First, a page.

Under Rule 12(b)(6), a motion to dismiss may be granted only when it is clear that no relief could be granted under any set of facts that could be proved consistent with the allegations. Hishon v. King & Spalding, 467 U.S. 69, 73, 104 S.Ct. 2229, 81 L.Ed.2d 59 (1984); Quarles v. Germantown Hospital & Community Health Services, 126 F. Supp.2d 878, 880 (E.D.Pa. 2000), (quoting Hishon). The Court must accept all well-pleaded allegations as true and construe the complaint in a light most favorable to the plaintiff when determining whether, under any reasonable reading of the pleadings, the plaintiff may be entitled to relief. See, e.g., Lake v. Arnold, 232 F.3d 360, 365 (3d Cir. 2000); Allah v. Seiverling, 229 F.3d 220, 223 (3d Cir. 2000). Although generally, courts may not look beyond the complaint in deciding a motion to dismiss, they may consider an undisputedly authentic document that a defendant attaches to the motion if the plaintiff's claims are based on that document. ALA, Inc. v. CCAIR, Inc., 29 F.3d 855, 859 (3d Cir. 1994); Pension Benefit Guaranty Corp. v. White Consolidated Industries, Inc., 998 F.2d 1192, 1196 (3d Cir. 1993).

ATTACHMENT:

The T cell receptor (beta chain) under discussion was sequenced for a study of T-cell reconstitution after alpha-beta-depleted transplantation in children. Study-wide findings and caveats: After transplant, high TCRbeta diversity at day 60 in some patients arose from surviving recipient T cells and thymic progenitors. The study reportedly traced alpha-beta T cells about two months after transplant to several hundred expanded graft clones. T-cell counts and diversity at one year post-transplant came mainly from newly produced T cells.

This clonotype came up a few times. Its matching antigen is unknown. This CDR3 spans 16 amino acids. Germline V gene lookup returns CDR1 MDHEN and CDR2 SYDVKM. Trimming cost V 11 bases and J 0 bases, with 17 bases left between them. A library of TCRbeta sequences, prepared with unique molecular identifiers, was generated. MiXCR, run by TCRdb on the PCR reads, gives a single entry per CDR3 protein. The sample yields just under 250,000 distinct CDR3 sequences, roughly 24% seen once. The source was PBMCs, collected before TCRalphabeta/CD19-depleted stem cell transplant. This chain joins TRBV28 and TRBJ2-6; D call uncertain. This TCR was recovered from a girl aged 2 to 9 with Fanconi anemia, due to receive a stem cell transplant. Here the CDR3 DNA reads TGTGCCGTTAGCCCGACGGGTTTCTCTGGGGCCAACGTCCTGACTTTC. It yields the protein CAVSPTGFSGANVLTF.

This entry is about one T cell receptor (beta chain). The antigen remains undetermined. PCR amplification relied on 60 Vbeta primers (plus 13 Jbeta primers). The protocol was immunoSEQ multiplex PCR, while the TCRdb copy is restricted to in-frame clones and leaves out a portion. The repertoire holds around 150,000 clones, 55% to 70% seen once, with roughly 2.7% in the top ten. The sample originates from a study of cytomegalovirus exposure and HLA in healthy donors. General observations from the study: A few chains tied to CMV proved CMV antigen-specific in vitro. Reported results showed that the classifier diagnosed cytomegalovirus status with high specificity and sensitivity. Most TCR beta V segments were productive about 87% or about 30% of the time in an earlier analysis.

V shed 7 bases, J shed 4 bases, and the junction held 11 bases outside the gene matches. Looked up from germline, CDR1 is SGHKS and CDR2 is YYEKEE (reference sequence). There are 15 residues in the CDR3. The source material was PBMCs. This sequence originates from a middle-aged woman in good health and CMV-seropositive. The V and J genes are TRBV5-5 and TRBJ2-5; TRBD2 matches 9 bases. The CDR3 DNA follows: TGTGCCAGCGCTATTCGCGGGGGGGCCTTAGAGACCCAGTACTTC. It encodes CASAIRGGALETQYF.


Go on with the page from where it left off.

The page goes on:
A. Whether dishonored check is a "debt" under the FDCPA.

As noted, Mandee's first seeks dismissal of the complaint against it on the grounds that a dishonored check does not constitute a "debt" within the meaning of the FDCPA. The FDCPA, of course, was enacted as an amendment to the Consumer Credit Protection Act, 15 U.S.C. § 1601, et. seq. "to eliminate debt collection practices by debt collectors and to protect consumers against debt collection abuses." Bezpalko v. Gilfillan, Gilpin & Brehman, No. 97-4923, 1998 WL 321268, *3, 1998 U.S. Dist. LEXIS 8859, *11 (E.D.Pa. 1998), quoting 15 U.S.C. § 1692(e). A threshold requirement for application of the FDCPA is that the prohibited practices are used in an attempt to collect a debt. Zimmerman v. HBO Affiliate Group, 834 F.2d 1163, 1167 (3d Cir. 1987). Thus, if the financial transaction at issue (i.e. Plaintiffs dishonored check) does not constitute a "debt" under the FDCPA, then Plaintiff has no cognizable federal claim. Sarver v. Capital Recovery Associates, Inc., 951 F. Supp. 550, 552 (E.D.Pa. 1996).

"Debt" is defined in Section 1692a(5) of the Act. Under that subsection,